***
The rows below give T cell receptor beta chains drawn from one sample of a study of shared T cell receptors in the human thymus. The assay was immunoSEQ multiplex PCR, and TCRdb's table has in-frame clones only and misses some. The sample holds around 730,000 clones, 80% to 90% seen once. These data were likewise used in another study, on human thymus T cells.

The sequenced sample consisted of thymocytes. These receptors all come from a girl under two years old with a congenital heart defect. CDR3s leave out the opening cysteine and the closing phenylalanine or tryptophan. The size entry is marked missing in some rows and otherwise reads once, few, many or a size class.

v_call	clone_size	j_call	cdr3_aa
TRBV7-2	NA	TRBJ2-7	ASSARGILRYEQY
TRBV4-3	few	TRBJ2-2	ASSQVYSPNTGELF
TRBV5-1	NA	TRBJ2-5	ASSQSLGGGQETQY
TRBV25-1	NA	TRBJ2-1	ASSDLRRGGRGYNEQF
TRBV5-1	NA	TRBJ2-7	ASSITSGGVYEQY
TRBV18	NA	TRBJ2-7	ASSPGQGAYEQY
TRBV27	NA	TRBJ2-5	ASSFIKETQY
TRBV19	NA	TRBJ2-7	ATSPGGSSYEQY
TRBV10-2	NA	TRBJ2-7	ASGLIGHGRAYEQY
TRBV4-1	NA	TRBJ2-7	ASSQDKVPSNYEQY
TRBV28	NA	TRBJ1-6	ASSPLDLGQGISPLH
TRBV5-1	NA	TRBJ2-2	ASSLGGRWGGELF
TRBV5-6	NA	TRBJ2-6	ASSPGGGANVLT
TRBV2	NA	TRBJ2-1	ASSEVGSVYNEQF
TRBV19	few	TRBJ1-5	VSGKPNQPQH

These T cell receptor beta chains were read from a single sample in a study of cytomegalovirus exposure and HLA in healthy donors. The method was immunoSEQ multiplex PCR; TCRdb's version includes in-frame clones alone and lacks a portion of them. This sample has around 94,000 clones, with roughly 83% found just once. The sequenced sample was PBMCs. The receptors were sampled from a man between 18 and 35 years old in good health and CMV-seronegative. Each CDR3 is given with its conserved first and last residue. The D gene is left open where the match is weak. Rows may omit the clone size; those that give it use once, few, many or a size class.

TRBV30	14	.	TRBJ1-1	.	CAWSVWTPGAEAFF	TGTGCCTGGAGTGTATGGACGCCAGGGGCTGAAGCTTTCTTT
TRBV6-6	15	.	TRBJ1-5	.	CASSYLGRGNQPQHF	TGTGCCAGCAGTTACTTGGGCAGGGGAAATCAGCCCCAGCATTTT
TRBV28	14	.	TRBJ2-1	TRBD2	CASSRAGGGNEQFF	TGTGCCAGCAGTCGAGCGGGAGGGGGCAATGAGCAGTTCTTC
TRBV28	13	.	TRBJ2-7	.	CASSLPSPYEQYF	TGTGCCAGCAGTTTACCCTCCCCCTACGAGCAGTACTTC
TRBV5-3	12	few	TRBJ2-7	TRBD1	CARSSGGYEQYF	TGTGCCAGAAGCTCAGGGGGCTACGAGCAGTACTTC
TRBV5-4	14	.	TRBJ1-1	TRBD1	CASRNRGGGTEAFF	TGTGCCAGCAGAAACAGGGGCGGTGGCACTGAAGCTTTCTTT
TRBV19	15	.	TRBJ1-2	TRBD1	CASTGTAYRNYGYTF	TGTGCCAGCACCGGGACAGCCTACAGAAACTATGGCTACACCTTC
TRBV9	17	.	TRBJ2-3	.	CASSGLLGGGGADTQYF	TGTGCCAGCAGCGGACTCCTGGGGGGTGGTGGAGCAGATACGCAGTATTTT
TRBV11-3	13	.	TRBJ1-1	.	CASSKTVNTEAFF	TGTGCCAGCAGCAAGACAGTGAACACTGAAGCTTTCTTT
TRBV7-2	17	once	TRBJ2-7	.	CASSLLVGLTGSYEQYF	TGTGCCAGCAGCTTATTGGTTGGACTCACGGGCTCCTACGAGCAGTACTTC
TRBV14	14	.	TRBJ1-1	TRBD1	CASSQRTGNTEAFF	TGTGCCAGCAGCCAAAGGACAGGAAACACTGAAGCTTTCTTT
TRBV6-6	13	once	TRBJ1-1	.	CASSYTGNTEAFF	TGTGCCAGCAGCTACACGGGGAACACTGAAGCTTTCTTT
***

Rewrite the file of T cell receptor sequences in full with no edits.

The rows below give T cell receptor beta chains drawn from one sample of a study of shared T cell receptors in the human thymus. The assay was immunoSEQ multiplex PCR, and TCRdb's table has in-frame clones only and misses some. The sample holds around 730,000 clones, 80% to 90% seen once. These data were likewise used in another study, on human thymus T cells.

The sequenced sample consisted of thymocytes. These receptors all come from a girl under two years old with a congenital heart defect. CDR3s leave out the opening cysteine and the closing phenylalanine or tryptophan. The size entry is marked missing in some rows and otherwise reads once, few, many or a size class.

v_call	clone_size	j_call	cdr3_aa
TRBV7-2	NA	TRBJ2-7	ASSARGILRYEQY
TRBV4-3	few	TRBJ2-2	ASSQVYSPNTGELF
TRBV5-1	NA	TRBJ2-5	ASSQSLGGGQETQY
TRBV25-1	NA	TRBJ2-1	ASSDLRRGGRGYNEQF
TRBV5-1	NA	TRBJ2-7	ASSITSGGVYEQY
TRBV18	NA	TRBJ2-7	ASSPGQGAYEQY
TRBV27	NA	TRBJ2-5	ASSFIKETQY
TRBV19	NA	TRBJ2-7	ATSPGGSSYEQY
TRBV10-2	NA	TRBJ2-7	ASGLIGHGRAYEQY
TRBV4-1	NA	TRBJ2-7	ASSQDKVPSNYEQY
TRBV28	NA	TRBJ1-6	ASSPLDLGQGISPLH
TRBV5-1	NA	TRBJ2-2	ASSLGGRWGGELF
TRBV5-6	NA	TRBJ2-6	ASSPGGGANVLT
TRBV2	NA	TRBJ2-1	ASSEVGSVYNEQF
TRBV19	few	TRBJ1-5	VSGKPNQPQH

These T cell receptor beta chains were read from a single sample in a study of cytomegalovirus exposure and HLA in healthy donors. The method was immunoSEQ multiplex PCR; TCRdb's version includes in-frame clones alone and lacks a portion of them. This sample has around 94,000 clones, with roughly 83% found just once. The sequenced sample was PBMCs. The receptors were sampled from a man between 18 and 35 years old in good health and CMV-seronegative. Each CDR3 is given with its conserved first and last residue. The D gene is left open where the match is weak. Rows may omit the clone size; those that give it use once, few, many or a size class.

TRBV30	14	.	TRBJ1-1	.	CAWSVWTPGAEAFF	TGTGCCTGGAGTGTATGGACGCCAGGGGCTGAAGCTTTCTTT
TRBV6-6	15	.	TRBJ1-5	.	CASSYLGRGNQPQHF	TGTGCCAGCAGTTACTTGGGCAGGGGAAATCAGCCCCAGCATTTT
TRBV28	14	.	TRBJ2-1	TRBD2	CASSRAGGGNEQFF	TGTGCCAGCAGTCGAGCGGGAGGGGGCAATGAGCAGTTCTTC
TRBV28	13	.	TRBJ2-7	.	CASSLPSPYEQYF	TGTGCCAGCAGTTTACCCTCCCCCTACGAGCAGTACTTC
TRBV5-3	12	few	TRBJ2-7	TRBD1	CARSSGGYEQYF	TGTGCCAGAAGCTCAGGGGGCTACGAGCAGTACTTC
TRBV5-4	14	.	TRBJ1-1	TRBD1	CASRNRGGGTEAFF	TGTGCCAGCAGAAACAGGGGCGGTGGCACTGAAGCTTTCTTT
TRBV19	15	.	TRBJ1-2	TRBD1	CASTGTAYRNYGYTF	TGTGCCAGCACCGGGACAGCCTACAGAAACTATGGCTACACCTTC
TRBV9	17	.	TRBJ2-3	.	CASSGLLGGGGADTQYF	TGTGCCAGCAGCGGACTCCTGGGGGGTGGTGGAGCAGATACGCAGTATTTT
TRBV11-3	13	.	TRBJ1-1	.	CASSKTVNTEAFF	TGTGCCAGCAGCAAGACAGTGAACACTGAAGCTTTCTTT
TRBV7-2	17	once	TRBJ2-7	.	CASSLLVGLTGSYEQYF	TGTGCCAGCAGCTTATTGGTTGGACTCACGGGCTCCTACGAGCAGTACTTC
TRBV14	14	.	TRBJ1-1	TRBD1	CASSQRTGNTEAFF	TGTGCCAGCAGCCAAAGGACAGGAAACACTGAAGCTTTCTTT
TRBV6-6	13	once	TRBJ1-1	.	CASSYTGNTEAFF	TGTGCCAGCAGCTACACGGGGAACACTGAAGCTTTCTTT